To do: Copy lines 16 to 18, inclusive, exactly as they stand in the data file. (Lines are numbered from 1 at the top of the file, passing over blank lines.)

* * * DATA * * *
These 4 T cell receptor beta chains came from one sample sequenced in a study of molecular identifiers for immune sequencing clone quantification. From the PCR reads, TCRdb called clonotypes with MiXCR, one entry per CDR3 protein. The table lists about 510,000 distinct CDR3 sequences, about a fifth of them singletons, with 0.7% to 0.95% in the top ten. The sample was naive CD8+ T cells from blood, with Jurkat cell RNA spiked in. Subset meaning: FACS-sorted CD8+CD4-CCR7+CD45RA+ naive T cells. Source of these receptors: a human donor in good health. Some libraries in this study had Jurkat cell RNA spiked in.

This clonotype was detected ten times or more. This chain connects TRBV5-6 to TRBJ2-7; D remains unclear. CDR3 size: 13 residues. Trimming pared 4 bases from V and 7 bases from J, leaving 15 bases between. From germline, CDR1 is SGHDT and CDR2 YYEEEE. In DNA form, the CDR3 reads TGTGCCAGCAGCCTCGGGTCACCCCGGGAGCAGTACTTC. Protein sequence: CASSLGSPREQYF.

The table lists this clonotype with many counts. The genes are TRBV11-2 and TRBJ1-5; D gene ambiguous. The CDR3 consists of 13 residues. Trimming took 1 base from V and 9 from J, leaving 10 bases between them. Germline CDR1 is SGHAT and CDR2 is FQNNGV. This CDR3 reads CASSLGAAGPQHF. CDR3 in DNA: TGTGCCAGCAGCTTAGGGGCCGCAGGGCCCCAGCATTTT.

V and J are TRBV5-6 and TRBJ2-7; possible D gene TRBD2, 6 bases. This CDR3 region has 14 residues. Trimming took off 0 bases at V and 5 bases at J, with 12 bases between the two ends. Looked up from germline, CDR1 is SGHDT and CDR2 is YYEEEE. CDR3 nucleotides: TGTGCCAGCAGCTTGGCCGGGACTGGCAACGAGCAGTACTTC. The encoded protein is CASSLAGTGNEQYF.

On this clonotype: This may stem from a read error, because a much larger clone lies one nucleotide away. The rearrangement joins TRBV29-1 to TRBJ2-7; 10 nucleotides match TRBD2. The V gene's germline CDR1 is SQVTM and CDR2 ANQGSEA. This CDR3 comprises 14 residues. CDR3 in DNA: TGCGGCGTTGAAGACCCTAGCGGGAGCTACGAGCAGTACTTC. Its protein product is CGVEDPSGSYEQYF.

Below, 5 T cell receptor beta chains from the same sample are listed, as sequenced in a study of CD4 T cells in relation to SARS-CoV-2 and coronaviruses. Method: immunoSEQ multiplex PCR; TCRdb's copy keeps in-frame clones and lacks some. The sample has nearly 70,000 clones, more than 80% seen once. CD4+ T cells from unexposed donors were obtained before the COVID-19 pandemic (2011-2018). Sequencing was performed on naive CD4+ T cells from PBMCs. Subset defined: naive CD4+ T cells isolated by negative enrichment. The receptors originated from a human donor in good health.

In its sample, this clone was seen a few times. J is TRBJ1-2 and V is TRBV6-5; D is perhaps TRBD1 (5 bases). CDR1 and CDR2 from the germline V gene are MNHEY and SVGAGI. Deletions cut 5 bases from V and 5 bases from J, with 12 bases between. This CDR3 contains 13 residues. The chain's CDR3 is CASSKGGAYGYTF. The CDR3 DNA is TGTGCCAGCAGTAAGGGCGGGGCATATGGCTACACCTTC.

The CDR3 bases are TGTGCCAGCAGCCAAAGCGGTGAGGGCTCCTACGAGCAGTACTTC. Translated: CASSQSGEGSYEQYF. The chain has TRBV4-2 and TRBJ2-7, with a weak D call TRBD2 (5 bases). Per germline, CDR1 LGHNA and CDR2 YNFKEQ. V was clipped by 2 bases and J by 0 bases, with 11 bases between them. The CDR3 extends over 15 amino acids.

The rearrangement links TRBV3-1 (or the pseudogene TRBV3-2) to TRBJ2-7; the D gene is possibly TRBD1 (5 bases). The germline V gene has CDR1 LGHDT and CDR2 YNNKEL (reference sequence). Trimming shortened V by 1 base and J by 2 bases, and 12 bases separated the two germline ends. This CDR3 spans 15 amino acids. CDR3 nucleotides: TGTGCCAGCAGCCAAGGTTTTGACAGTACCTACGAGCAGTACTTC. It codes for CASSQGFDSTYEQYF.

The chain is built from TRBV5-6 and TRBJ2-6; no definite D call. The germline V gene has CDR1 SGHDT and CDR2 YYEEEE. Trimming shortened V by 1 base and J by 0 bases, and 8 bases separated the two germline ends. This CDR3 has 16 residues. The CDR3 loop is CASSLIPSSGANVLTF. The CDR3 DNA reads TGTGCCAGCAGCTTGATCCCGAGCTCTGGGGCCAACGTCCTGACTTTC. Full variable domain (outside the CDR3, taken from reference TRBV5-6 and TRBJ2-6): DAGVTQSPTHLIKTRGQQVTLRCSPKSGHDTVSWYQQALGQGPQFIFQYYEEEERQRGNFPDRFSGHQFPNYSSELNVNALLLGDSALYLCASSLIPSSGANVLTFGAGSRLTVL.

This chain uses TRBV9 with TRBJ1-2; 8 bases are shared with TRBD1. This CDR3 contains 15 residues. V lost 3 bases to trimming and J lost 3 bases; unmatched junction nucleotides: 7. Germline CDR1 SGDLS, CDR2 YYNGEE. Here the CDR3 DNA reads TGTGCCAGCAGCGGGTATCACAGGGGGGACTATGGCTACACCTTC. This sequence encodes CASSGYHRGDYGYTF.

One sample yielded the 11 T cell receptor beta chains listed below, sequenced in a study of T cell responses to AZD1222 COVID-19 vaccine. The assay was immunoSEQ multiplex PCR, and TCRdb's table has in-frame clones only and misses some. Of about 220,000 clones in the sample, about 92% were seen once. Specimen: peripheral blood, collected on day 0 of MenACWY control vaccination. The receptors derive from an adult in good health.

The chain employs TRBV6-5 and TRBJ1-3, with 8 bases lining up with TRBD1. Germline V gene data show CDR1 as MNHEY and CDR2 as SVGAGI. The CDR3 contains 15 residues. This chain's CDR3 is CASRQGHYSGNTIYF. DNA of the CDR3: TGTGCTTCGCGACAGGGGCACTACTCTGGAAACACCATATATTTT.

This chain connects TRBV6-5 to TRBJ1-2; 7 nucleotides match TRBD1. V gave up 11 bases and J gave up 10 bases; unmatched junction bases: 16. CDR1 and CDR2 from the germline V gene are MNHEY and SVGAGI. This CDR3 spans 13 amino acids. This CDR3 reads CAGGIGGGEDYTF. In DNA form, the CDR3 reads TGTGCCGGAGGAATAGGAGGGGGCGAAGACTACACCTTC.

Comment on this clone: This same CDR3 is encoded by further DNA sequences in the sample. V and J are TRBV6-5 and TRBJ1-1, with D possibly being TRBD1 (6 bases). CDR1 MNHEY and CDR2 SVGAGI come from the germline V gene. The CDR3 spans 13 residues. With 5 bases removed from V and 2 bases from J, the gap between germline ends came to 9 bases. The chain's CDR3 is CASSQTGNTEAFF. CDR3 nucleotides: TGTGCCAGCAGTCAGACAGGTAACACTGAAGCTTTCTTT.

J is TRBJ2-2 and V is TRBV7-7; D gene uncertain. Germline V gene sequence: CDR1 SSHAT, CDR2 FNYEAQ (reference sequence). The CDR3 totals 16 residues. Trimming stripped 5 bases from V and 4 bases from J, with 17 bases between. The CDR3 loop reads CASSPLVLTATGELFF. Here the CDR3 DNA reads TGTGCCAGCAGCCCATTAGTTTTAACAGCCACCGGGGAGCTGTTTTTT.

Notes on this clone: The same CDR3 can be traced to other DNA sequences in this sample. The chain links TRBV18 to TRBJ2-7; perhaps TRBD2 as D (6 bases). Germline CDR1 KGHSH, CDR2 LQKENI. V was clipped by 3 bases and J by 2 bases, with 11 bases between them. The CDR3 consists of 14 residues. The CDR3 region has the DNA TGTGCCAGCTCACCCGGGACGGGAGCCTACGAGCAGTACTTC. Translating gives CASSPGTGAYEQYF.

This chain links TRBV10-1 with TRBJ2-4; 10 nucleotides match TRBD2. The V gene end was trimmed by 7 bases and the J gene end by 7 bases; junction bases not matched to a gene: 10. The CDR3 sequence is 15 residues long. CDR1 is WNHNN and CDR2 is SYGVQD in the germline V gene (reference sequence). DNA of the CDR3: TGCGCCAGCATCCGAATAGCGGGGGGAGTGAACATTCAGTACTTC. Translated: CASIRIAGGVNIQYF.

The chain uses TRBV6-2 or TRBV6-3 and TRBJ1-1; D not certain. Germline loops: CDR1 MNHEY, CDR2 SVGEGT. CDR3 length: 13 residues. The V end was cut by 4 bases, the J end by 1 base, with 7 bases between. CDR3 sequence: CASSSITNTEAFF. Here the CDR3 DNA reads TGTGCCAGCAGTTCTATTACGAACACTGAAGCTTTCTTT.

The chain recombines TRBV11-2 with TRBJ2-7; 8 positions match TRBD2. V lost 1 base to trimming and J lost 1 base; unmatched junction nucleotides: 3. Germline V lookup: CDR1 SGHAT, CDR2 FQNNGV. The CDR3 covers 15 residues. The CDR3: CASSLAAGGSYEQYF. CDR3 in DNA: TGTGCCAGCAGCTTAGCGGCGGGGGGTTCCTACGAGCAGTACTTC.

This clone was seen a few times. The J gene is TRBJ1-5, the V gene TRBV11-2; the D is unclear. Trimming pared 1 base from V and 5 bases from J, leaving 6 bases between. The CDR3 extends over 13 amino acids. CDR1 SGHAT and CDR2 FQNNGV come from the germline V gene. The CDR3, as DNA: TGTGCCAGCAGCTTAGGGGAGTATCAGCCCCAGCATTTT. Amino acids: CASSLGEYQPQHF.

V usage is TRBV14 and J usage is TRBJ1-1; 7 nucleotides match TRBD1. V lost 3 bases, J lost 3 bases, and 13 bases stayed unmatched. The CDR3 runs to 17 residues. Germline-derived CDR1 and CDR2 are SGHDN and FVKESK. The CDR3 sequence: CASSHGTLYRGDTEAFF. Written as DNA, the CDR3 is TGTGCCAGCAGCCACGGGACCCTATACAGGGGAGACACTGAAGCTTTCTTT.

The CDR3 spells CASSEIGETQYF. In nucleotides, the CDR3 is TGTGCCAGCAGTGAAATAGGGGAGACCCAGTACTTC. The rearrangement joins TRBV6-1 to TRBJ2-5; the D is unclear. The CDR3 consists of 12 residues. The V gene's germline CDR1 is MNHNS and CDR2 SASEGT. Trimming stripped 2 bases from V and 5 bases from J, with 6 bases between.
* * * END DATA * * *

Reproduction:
J is TRBJ2-2 and V is TRBV7-7; D gene uncertain. Germline V gene sequence: CDR1 SSHAT, CDR2 FNYEAQ (reference sequence). The CDR3 totals 16 residues. Trimming stripped 5 bases from V and 4 bases from J, with 17 bases between. The CDR3 loop reads CASSPLVLTATGELFF. Here the CDR3 DNA reads TGTGCCAGCAGCCCATTAGTTTTAACAGCCACCGGGGAGCTGTTTTTT.

Notes on this clone: The same CDR3 can be traced to other DNA sequences in this sample. The chain links TRBV18 to TRBJ2-7; perhaps TRBD2 as D (6 bases). Germline CDR1 KGHSH, CDR2 LQKENI. V was clipped by 3 bases and J by 2 bases, with 11 bases between them. The CDR3 consists of 14 residues. The CDR3 region has the DNA TGTGCCAGCTCACCCGGGACGGGAGCCTACGAGCAGTACTTC. Translating gives CASSPGTGAYEQYF.

This chain links TRBV10-1 with TRBJ2-4; 10 nucleotides match TRBD2. The V gene end was trimmed by 7 bases and the J gene end by 7 bases; junction bases not matched to a gene: 10. The CDR3 sequence is 15 residues long. CDR1 is WNHNN and CDR2 is SYGVQD in the germline V gene (reference sequence). DNA of the CDR3: TGCGCCAGCATCCGAATAGCGGGGGGAGTGAACATTCAGTACTTC. Translated: CASIRIAGGVNIQYF.